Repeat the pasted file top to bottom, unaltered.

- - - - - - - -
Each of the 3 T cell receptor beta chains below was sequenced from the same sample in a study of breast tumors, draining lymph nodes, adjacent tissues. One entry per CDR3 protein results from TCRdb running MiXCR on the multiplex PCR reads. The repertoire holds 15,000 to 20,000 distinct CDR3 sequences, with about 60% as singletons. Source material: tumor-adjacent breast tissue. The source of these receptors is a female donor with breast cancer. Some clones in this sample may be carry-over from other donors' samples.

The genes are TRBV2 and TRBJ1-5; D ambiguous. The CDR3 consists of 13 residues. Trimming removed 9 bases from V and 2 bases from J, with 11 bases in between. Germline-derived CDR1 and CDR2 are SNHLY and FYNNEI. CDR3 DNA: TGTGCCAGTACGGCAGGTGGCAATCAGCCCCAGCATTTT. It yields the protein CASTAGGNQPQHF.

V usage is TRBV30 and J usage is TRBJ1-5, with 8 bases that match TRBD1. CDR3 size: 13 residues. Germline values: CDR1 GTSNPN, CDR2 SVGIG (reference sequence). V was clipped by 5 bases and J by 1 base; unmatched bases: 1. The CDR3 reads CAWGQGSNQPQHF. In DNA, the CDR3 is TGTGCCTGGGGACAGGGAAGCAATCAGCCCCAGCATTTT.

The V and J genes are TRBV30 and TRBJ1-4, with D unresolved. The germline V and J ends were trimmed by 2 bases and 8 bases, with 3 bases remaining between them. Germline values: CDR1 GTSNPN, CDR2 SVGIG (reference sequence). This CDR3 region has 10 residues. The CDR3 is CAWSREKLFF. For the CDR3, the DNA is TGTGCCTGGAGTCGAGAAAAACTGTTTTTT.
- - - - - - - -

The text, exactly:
Each of the 3 T cell receptor beta chains below was sequenced from the same sample in a study of breast tumors, draining lymph nodes, adjacent tissues. One entry per CDR3 protein results from TCRdb running MiXCR on the multiplex PCR reads. The repertoire holds 15,000 to 20,000 distinct CDR3 sequences, with about 60% as singletons. Source material: tumor-adjacent breast tissue. The source of these receptors is a female donor with breast cancer. Some clones in this sample may be carry-over from other donors' samples.

The genes are TRBV2 and TRBJ1-5; D ambiguous. The CDR3 consists of 13 residues. Trimming removed 9 bases from V and 2 bases from J, with 11 bases in between. Germline-derived CDR1 and CDR2 are SNHLY and FYNNEI. CDR3 DNA: TGTGCCAGTACGGCAGGTGGCAATCAGCCCCAGCATTTT. It yields the protein CASTAGGNQPQHF.

V usage is TRBV30 and J usage is TRBJ1-5, with 8 bases that match TRBD1. CDR3 size: 13 residues. Germline values: CDR1 GTSNPN, CDR2 SVGIG (reference sequence). V was clipped by 5 bases and J by 1 base; unmatched bases: 1. The CDR3 reads CAWGQGSNQPQHF. In DNA, the CDR3 is TGTGCCTGGGGACAGGGAAGCAATCAGCCCCAGCATTTT.

The V and J genes are TRBV30 and TRBJ1-4, with D unresolved. The germline V and J ends were trimmed by 2 bases and 8 bases, with 3 bases remaining between them. Germline values: CDR1 GTSNPN, CDR2 SVGIG (reference sequence). This CDR3 region has 10 residues. The CDR3 is CAWSREKLFF. For the CDR3, the DNA is TGTGCCTGGAGTCGAGAAAAACTGTTTTTT.